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Faraday Future unveiled its first production model, the FF91, in January.
 
Faraday cancels Las Vegas EV assembly plant
Reuters | 2017/7/14

TAIPEI  -- Faraday Future is moving production of its planned luxury electric SUV in Las Vegas to a new site, virtually scrapping a stalled $1 billion (6.8 billion yuan) assembly plant in the United States amid deepening financial woes of key investor and Chinese entrepreneur Jia Yueting.

Faraday is one of several electric vehicle startups in China and the United States backed by Jia, who has said his company, LeEco, is facing a severe shortage of cash after expanding too fast and in too many directions.

Over the past 13 years, LeEco has grown from a Netflix-like video website to a business empire spanning consumer electronics and cars.

Jia is trying to survive the cash crunch by halting work on the Las Vegas factory and selling a Silicon Valley property less than a year after buying it from Yahoo Inc.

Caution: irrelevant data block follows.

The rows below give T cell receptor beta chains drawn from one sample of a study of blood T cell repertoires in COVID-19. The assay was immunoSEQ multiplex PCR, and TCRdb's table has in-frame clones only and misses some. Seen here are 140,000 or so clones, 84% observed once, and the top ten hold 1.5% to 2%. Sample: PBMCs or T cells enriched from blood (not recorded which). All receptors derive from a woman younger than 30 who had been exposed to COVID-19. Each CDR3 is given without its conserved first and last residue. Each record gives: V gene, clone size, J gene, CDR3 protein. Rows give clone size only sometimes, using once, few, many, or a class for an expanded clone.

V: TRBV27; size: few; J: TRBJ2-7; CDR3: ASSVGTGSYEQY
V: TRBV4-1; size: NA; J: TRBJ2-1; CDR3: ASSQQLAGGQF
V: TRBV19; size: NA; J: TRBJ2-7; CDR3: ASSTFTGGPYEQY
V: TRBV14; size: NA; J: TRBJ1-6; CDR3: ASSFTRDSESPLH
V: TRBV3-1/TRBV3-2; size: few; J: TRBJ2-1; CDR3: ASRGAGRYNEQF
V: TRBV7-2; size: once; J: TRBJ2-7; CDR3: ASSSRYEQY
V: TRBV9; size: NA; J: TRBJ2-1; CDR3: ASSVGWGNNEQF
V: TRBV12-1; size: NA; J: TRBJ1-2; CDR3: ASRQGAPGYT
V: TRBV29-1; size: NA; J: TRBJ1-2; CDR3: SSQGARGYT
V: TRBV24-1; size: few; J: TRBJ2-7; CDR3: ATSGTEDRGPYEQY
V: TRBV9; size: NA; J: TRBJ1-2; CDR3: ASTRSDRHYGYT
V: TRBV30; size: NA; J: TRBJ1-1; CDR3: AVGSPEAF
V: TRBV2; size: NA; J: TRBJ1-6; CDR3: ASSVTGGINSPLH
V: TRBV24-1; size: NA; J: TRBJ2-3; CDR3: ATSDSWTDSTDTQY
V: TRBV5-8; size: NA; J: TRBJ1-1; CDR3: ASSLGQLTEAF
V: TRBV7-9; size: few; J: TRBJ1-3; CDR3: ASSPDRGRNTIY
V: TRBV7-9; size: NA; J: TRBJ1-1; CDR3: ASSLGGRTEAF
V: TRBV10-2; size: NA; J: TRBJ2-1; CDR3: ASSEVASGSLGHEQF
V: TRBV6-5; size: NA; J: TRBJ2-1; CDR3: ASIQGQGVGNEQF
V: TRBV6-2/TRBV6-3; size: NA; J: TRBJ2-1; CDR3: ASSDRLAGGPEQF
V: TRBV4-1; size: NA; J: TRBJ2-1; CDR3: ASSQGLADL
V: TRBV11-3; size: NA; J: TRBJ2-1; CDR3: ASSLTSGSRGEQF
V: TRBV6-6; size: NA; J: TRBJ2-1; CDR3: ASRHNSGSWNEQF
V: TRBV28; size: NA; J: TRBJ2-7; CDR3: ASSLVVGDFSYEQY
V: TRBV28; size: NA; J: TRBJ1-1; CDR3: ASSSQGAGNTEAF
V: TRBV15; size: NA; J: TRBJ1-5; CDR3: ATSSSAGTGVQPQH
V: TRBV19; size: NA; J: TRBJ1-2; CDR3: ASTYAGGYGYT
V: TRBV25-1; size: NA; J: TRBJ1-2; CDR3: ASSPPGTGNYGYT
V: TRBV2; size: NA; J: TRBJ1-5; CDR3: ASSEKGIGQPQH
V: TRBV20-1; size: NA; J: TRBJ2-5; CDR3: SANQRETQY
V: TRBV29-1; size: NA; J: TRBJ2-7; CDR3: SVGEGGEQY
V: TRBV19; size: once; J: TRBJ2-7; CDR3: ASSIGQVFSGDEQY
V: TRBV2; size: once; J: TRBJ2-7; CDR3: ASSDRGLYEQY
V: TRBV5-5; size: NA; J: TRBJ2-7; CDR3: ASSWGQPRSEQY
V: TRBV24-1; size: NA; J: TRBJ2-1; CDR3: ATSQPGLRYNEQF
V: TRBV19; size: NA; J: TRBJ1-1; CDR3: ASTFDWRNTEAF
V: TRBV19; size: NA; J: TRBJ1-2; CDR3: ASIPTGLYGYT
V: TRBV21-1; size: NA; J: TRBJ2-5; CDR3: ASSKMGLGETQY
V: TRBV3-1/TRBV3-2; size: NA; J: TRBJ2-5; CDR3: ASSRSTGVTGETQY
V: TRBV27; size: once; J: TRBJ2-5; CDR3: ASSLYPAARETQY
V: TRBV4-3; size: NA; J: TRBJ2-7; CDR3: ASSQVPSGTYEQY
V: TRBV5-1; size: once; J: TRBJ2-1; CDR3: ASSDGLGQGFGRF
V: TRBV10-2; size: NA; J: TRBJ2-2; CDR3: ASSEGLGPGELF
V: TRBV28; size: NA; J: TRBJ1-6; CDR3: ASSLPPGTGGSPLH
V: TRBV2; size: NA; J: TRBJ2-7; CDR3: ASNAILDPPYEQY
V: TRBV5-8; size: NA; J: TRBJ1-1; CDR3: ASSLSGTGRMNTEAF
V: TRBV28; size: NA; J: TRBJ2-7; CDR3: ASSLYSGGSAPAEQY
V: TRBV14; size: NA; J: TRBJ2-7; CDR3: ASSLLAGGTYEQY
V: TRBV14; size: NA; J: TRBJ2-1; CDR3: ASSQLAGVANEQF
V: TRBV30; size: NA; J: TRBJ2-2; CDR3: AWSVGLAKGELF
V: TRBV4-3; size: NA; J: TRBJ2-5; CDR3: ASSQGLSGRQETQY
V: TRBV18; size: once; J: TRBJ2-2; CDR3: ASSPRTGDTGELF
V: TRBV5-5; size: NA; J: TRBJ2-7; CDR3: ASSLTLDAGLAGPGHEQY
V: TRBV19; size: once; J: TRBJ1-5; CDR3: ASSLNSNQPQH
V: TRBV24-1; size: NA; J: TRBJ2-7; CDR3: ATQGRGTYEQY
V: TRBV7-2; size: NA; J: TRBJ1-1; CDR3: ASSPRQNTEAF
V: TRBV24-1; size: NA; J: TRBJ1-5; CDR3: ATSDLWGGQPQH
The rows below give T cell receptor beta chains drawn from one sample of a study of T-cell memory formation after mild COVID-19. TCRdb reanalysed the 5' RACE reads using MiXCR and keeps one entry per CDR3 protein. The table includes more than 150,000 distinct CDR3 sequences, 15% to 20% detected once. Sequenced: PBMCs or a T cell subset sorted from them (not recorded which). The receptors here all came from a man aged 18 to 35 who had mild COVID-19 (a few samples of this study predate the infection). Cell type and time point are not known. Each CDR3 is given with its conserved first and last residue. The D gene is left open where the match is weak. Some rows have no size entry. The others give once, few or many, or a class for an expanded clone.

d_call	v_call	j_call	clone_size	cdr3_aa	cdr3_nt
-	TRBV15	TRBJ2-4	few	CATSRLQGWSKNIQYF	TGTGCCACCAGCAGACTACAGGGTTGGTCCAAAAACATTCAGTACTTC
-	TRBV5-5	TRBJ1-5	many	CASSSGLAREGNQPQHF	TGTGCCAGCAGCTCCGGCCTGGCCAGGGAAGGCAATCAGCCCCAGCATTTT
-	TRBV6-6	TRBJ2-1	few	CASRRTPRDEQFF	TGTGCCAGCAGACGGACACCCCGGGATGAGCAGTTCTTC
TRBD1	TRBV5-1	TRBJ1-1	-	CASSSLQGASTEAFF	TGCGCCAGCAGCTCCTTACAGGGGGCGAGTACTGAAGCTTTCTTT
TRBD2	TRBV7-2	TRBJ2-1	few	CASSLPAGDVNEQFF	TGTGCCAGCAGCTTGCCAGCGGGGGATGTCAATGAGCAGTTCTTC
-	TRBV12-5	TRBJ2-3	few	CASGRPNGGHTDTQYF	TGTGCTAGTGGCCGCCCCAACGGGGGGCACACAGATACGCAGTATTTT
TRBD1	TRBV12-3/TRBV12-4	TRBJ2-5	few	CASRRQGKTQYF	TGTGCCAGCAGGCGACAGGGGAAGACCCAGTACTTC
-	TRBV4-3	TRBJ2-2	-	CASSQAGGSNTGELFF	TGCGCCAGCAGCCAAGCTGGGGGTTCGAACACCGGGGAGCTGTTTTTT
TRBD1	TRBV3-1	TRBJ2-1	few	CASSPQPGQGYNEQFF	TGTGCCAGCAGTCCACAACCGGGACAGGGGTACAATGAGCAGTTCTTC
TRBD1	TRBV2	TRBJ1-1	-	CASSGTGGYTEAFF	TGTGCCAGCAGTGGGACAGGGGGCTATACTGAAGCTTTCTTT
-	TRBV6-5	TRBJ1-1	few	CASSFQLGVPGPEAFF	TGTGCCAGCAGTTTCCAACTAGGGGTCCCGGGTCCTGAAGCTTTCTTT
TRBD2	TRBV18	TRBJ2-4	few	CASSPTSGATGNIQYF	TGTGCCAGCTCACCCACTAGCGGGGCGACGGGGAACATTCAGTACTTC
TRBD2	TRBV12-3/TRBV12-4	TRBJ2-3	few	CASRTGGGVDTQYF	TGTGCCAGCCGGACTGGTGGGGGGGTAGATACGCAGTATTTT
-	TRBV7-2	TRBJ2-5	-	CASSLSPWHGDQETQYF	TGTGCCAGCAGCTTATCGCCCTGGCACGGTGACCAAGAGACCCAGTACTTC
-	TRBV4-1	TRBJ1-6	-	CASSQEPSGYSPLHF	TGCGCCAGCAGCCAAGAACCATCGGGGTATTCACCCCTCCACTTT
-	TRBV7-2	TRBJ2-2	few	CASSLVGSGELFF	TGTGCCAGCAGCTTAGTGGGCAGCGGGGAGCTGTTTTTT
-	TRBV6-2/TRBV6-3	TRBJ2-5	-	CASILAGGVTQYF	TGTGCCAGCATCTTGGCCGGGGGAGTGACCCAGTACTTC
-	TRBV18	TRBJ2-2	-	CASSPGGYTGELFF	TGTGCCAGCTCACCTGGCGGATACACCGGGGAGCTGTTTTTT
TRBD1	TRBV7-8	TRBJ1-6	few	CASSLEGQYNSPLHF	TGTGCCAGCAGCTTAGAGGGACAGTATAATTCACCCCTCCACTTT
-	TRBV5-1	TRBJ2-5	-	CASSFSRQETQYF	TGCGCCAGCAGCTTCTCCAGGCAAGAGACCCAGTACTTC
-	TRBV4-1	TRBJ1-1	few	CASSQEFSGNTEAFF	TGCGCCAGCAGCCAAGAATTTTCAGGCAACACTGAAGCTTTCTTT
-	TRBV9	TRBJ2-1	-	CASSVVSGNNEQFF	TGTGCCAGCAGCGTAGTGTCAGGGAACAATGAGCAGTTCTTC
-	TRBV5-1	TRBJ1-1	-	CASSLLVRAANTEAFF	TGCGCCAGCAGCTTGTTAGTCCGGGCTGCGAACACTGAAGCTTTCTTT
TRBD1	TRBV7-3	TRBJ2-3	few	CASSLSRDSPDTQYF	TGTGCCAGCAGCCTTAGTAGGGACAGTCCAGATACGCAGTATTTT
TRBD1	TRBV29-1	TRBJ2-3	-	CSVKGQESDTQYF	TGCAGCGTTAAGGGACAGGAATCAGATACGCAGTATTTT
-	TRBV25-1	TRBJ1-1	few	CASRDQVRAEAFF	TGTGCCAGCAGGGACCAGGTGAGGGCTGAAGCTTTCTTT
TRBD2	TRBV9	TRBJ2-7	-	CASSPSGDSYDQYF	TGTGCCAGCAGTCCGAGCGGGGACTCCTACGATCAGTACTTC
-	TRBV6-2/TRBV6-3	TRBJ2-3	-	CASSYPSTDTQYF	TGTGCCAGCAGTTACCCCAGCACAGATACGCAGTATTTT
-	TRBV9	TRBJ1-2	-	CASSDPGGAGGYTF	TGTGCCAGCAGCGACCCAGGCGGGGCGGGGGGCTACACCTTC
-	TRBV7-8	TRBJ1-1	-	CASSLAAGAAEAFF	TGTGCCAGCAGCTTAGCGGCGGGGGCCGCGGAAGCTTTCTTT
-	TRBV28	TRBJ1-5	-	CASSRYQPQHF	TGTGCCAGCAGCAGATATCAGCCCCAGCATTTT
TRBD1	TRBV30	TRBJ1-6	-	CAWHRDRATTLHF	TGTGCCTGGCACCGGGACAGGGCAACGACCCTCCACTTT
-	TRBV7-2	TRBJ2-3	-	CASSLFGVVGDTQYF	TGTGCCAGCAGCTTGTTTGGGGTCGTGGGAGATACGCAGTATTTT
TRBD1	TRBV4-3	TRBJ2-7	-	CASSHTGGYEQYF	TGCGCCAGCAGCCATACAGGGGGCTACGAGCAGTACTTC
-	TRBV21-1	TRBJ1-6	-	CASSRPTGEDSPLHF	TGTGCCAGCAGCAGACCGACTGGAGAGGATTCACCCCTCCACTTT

The startup issued a statement explaining its decision to move production of its luxury electric SUV FF 91 to a new site. "This will allow product production to be realized faster, as well as allow our future strategy to be implemented more effectively," the company said.

For LeEco, the move marks a second major setback in its ambition to become a major EV manufacturer. It also has pulled out of a joint project with British sports carmaker Aston Martin to develop the RapidE electric car.

Faraday originally had planned to open the Las Vegas factory late this year with a product portfolio of seven models. It later slashed its lineup to two models, including the FF 91.

Jia, who posted the Faraday statement on his social media account, did not name the new production location. Faraday will continue to own the Nevada factory site.

The FF 91 has been described by its designer as "weird-pretty," and Faraday executives say it will be the most technologically advanced vehicle of its kind when it goes into production in early 2018. But cash shortages have raised questions about the company's prospects.

According to estimates from mutual fund investors, LeEco could see the market value of its listed unit, Leshi Internet Information & Technology Corp. Beijing, fall approximately $2.5 billion if its shares resume trading.

The company is set to hold an extraordinary shareholders' meeting on July 17 in Shenzhen.

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